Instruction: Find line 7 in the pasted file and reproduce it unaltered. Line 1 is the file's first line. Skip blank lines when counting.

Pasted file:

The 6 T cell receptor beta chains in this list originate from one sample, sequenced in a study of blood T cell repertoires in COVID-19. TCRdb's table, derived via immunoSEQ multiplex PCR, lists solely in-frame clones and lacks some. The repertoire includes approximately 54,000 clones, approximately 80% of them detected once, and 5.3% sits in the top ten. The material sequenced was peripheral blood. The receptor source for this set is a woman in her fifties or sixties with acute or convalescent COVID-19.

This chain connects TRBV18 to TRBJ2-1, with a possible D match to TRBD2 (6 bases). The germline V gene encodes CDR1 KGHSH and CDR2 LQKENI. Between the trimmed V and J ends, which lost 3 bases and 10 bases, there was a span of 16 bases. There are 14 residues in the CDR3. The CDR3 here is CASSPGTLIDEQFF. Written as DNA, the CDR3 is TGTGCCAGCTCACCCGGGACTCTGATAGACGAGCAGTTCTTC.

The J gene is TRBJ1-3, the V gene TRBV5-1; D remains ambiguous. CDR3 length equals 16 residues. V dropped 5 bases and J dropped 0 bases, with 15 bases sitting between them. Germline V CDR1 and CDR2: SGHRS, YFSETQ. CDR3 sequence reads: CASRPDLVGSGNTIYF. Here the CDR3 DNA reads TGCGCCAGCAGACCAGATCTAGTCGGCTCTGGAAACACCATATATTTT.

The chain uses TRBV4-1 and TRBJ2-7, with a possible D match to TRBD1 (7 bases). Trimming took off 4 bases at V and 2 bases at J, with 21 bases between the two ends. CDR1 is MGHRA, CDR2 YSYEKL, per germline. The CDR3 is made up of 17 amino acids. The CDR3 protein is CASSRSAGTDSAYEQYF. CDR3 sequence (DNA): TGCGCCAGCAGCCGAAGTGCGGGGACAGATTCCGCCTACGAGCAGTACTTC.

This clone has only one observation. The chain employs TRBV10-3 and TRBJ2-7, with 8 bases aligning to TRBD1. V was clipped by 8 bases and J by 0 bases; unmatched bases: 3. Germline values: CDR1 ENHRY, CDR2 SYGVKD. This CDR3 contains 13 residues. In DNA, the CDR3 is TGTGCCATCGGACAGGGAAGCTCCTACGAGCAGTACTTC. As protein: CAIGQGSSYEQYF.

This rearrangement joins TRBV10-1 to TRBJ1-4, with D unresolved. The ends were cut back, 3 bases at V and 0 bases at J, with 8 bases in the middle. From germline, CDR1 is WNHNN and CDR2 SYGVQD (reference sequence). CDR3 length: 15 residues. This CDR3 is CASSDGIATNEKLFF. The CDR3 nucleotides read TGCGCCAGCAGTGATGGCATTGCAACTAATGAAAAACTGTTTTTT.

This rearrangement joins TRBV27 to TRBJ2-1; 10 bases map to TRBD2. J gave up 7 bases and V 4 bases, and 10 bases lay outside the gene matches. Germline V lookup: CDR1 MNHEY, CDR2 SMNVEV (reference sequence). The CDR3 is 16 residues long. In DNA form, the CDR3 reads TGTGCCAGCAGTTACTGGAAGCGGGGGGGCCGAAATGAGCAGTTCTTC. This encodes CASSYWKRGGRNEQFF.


This rearrangement joins TRBV27 to TRBJ2-1; 10 bases map to TRBD2. J gave up 7 bases and V 4 bases, and 10 bases lay outside the gene matches. Germline V lookup: CDR1 MNHEY, CDR2 SMNVEV (reference sequence). The CDR3 is 16 residues long. In DNA form, the CDR3 reads TGTGCCAGCAGTTACTGGAAGCGGGGGGGCCGAAATGAGCAGTTCTTC. This encodes CASSYWKRGGRNEQFF.